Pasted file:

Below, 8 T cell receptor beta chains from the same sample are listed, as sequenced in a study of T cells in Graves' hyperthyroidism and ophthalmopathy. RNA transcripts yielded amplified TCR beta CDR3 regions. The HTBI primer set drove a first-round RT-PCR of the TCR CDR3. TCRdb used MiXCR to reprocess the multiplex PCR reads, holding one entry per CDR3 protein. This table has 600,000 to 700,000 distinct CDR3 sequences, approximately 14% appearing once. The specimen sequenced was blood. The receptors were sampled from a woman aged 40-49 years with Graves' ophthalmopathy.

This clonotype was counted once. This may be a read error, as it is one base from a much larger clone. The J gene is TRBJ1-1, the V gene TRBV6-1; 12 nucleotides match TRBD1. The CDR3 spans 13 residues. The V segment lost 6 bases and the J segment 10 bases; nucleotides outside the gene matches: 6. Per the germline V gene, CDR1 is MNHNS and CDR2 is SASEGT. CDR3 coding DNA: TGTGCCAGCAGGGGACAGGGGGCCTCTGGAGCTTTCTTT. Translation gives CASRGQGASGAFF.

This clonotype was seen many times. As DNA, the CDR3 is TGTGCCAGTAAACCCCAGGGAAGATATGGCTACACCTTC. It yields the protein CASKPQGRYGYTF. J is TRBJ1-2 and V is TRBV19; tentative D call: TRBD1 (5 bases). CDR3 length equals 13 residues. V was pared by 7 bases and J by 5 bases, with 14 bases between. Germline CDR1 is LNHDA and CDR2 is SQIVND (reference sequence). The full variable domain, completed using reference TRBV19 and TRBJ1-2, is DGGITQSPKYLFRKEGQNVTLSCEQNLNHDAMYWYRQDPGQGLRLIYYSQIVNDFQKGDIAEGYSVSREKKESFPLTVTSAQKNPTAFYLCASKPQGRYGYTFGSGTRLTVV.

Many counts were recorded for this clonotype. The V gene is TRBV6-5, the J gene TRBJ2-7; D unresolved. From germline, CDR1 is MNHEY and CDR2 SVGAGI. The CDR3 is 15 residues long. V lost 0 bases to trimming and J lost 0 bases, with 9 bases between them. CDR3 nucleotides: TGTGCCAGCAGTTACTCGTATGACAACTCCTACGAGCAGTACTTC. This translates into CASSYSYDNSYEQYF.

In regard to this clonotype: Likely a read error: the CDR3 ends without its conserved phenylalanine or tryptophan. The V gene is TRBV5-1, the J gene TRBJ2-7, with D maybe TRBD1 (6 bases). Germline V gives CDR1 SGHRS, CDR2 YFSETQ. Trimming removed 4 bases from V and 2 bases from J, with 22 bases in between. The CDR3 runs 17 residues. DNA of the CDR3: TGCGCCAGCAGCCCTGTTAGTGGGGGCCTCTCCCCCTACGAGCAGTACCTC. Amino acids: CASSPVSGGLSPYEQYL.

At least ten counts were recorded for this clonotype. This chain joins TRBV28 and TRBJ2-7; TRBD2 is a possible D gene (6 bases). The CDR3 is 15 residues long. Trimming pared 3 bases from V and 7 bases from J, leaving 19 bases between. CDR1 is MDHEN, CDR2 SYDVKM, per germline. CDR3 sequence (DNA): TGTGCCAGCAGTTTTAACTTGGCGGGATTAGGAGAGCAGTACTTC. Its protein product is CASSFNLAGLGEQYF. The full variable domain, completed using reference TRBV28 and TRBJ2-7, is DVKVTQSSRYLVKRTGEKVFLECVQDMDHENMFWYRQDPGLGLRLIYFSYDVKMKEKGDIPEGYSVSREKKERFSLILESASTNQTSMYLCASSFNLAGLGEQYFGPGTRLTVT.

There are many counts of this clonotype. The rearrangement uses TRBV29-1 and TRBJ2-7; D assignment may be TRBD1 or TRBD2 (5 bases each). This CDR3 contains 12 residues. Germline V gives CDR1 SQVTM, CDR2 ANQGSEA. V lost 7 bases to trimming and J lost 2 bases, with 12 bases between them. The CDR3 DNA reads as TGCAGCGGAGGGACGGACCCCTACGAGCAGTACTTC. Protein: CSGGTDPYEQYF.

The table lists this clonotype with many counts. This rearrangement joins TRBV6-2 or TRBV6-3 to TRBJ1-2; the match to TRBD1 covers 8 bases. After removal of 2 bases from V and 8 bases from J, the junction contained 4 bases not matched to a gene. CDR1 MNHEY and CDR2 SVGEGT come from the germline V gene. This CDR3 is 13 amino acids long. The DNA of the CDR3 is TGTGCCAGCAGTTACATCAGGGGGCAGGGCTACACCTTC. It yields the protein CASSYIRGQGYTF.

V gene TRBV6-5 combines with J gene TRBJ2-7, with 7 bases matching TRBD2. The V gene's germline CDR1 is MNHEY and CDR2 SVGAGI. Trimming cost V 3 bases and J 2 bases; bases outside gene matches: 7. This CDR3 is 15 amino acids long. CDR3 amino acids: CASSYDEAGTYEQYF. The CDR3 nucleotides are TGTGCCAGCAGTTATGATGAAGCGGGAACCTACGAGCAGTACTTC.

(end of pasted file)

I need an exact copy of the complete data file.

Below, 8 T cell receptor beta chains from the same sample are listed, as sequenced in a study of T cells in Graves' hyperthyroidism and ophthalmopathy. RNA transcripts yielded amplified TCR beta CDR3 regions. The HTBI primer set drove a first-round RT-PCR of the TCR CDR3. TCRdb used MiXCR to reprocess the multiplex PCR reads, holding one entry per CDR3 protein. This table has 600,000 to 700,000 distinct CDR3 sequences, approximately 14% appearing once. The specimen sequenced was blood. The receptors were sampled from a woman aged 40-49 years with Graves' ophthalmopathy.

This clonotype was counted once. This may be a read error, as it is one base from a much larger clone. The J gene is TRBJ1-1, the V gene TRBV6-1; 12 nucleotides match TRBD1. The CDR3 spans 13 residues. The V segment lost 6 bases and the J segment 10 bases; nucleotides outside the gene matches: 6. Per the germline V gene, CDR1 is MNHNS and CDR2 is SASEGT. CDR3 coding DNA: TGTGCCAGCAGGGGACAGGGGGCCTCTGGAGCTTTCTTT. Translation gives CASRGQGASGAFF.

This clonotype was seen many times. As DNA, the CDR3 is TGTGCCAGTAAACCCCAGGGAAGATATGGCTACACCTTC. It yields the protein CASKPQGRYGYTF. J is TRBJ1-2 and V is TRBV19; tentative D call: TRBD1 (5 bases). CDR3 length equals 13 residues. V was pared by 7 bases and J by 5 bases, with 14 bases between. Germline CDR1 is LNHDA and CDR2 is SQIVND (reference sequence). The full variable domain, completed using reference TRBV19 and TRBJ1-2, is DGGITQSPKYLFRKEGQNVTLSCEQNLNHDAMYWYRQDPGQGLRLIYYSQIVNDFQKGDIAEGYSVSREKKESFPLTVTSAQKNPTAFYLCASKPQGRYGYTFGSGTRLTVV.

Many counts were recorded for this clonotype. The V gene is TRBV6-5, the J gene TRBJ2-7; D unresolved. From germline, CDR1 is MNHEY and CDR2 SVGAGI. The CDR3 is 15 residues long. V lost 0 bases to trimming and J lost 0 bases, with 9 bases between them. CDR3 nucleotides: TGTGCCAGCAGTTACTCGTATGACAACTCCTACGAGCAGTACTTC. This translates into CASSYSYDNSYEQYF.

In regard to this clonotype: Likely a read error: the CDR3 ends without its conserved phenylalanine or tryptophan. The V gene is TRBV5-1, the J gene TRBJ2-7, with D maybe TRBD1 (6 bases). Germline V gives CDR1 SGHRS, CDR2 YFSETQ. Trimming removed 4 bases from V and 2 bases from J, with 22 bases in between. The CDR3 runs 17 residues. DNA of the CDR3: TGCGCCAGCAGCCCTGTTAGTGGGGGCCTCTCCCCCTACGAGCAGTACCTC. Amino acids: CASSPVSGGLSPYEQYL.

At least ten counts were recorded for this clonotype. This chain joins TRBV28 and TRBJ2-7; TRBD2 is a possible D gene (6 bases). The CDR3 is 15 residues long. Trimming pared 3 bases from V and 7 bases from J, leaving 19 bases between. CDR1 is MDHEN, CDR2 SYDVKM, per germline. CDR3 sequence (DNA): TGTGCCAGCAGTTTTAACTTGGCGGGATTAGGAGAGCAGTACTTC. Its protein product is CASSFNLAGLGEQYF. The full variable domain, completed using reference TRBV28 and TRBJ2-7, is DVKVTQSSRYLVKRTGEKVFLECVQDMDHENMFWYRQDPGLGLRLIYFSYDVKMKEKGDIPEGYSVSREKKERFSLILESASTNQTSMYLCASSFNLAGLGEQYFGPGTRLTVT.

There are many counts of this clonotype. The rearrangement uses TRBV29-1 and TRBJ2-7; D assignment may be TRBD1 or TRBD2 (5 bases each). This CDR3 contains 12 residues. Germline V gives CDR1 SQVTM, CDR2 ANQGSEA. V lost 7 bases to trimming and J lost 2 bases, with 12 bases between them. The CDR3 DNA reads as TGCAGCGGAGGGACGGACCCCTACGAGCAGTACTTC. Protein: CSGGTDPYEQYF.

The table lists this clonotype with many counts. This rearrangement joins TRBV6-2 or TRBV6-3 to TRBJ1-2; the match to TRBD1 covers 8 bases. After removal of 2 bases from V and 8 bases from J, the junction contained 4 bases not matched to a gene. CDR1 MNHEY and CDR2 SVGEGT come from the germline V gene. This CDR3 is 13 amino acids long. The DNA of the CDR3 is TGTGCCAGCAGTTACATCAGGGGGCAGGGCTACACCTTC. It yields the protein CASSYIRGQGYTF.

V gene TRBV6-5 combines with J gene TRBJ2-7, with 7 bases matching TRBD2. The V gene's germline CDR1 is MNHEY and CDR2 SVGAGI. Trimming cost V 3 bases and J 2 bases; bases outside gene matches: 7. This CDR3 is 15 amino acids long. CDR3 amino acids: CASSYDEAGTYEQYF. The CDR3 nucleotides are TGTGCCAGCAGTTATGATGAAGCGGGAACCTACGAGCAGTACTTC.